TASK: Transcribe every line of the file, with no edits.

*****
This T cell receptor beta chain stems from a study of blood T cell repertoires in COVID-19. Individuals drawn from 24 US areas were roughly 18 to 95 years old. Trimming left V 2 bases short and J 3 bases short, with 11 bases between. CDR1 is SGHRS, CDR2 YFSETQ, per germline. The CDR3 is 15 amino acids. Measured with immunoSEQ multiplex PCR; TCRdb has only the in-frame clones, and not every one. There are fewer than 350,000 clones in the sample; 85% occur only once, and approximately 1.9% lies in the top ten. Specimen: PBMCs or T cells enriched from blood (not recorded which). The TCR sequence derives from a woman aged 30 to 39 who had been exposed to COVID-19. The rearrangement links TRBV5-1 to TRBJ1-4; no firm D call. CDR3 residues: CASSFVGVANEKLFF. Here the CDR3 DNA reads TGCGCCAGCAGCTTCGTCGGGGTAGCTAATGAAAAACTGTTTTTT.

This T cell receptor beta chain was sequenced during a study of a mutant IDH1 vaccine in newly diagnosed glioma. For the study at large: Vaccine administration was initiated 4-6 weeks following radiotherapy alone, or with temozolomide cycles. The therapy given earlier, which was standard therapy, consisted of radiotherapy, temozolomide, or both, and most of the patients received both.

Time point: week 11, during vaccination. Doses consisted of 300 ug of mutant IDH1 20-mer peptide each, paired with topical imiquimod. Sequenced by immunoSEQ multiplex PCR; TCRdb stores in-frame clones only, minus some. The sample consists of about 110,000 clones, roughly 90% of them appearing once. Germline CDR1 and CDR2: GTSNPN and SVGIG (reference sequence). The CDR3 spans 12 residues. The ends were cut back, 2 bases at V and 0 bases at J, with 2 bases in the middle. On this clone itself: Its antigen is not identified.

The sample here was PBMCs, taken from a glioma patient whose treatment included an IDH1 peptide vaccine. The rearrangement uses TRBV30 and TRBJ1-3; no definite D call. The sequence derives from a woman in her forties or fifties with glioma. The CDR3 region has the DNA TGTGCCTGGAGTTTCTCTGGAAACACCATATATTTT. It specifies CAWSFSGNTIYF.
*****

This T cell receptor beta chain stems from a study of blood T cell repertoires in COVID-19. Individuals drawn from 24 US areas were roughly 18 to 95 years old. Trimming left V 2 bases short and J 3 bases short, with 11 bases between. CDR1 is SGHRS, CDR2 YFSETQ, per germline. The CDR3 is 15 amino acids. Measured with immunoSEQ multiplex PCR; TCRdb has only the in-frame clones, and not every one. There are fewer than 350,000 clones in the sample; 85% occur only once, and approximately 1.9% lies in the top ten. Specimen: PBMCs or T cells enriched from blood (not recorded which). The TCR sequence derives from a woman aged 30 to 39 who had been exposed to COVID-19. The rearrangement links TRBV5-1 to TRBJ1-4; no firm D call. CDR3 residues: CASSFVGVANEKLFF. Here the CDR3 DNA reads TGCGCCAGCAGCTTCGTCGGGGTAGCTAATGAAAAACTGTTTTTT.

This T cell receptor beta chain was sequenced during a study of a mutant IDH1 vaccine in newly diagnosed glioma. For the study at large: Vaccine administration was initiated 4-6 weeks following radiotherapy alone, or with temozolomide cycles. The therapy given earlier, which was standard therapy, consisted of radiotherapy, temozolomide, or both, and most of the patients received both.

Time point: week 11, during vaccination. Doses consisted of 300 ug of mutant IDH1 20-mer peptide each, paired with topical imiquimod. Sequenced by immunoSEQ multiplex PCR; TCRdb stores in-frame clones only, minus some. The sample consists of about 110,000 clones, roughly 90% of them appearing once. Germline CDR1 and CDR2: GTSNPN and SVGIG (reference sequence). The CDR3 spans 12 residues. The ends were cut back, 2 bases at V and 0 bases at J, with 2 bases in the middle. On this clone itself: Its antigen is not identified.

The sample here was PBMCs, taken from a glioma patient whose treatment included an IDH1 peptide vaccine. The rearrangement uses TRBV30 and TRBJ1-3; no definite D call. The sequence derives from a woman in her forties or fifties with glioma. The CDR3 region has the DNA TGTGCCTGGAGTTTCTCTGGAAACACCATATATTTT. It specifies CAWSFSGNTIYF.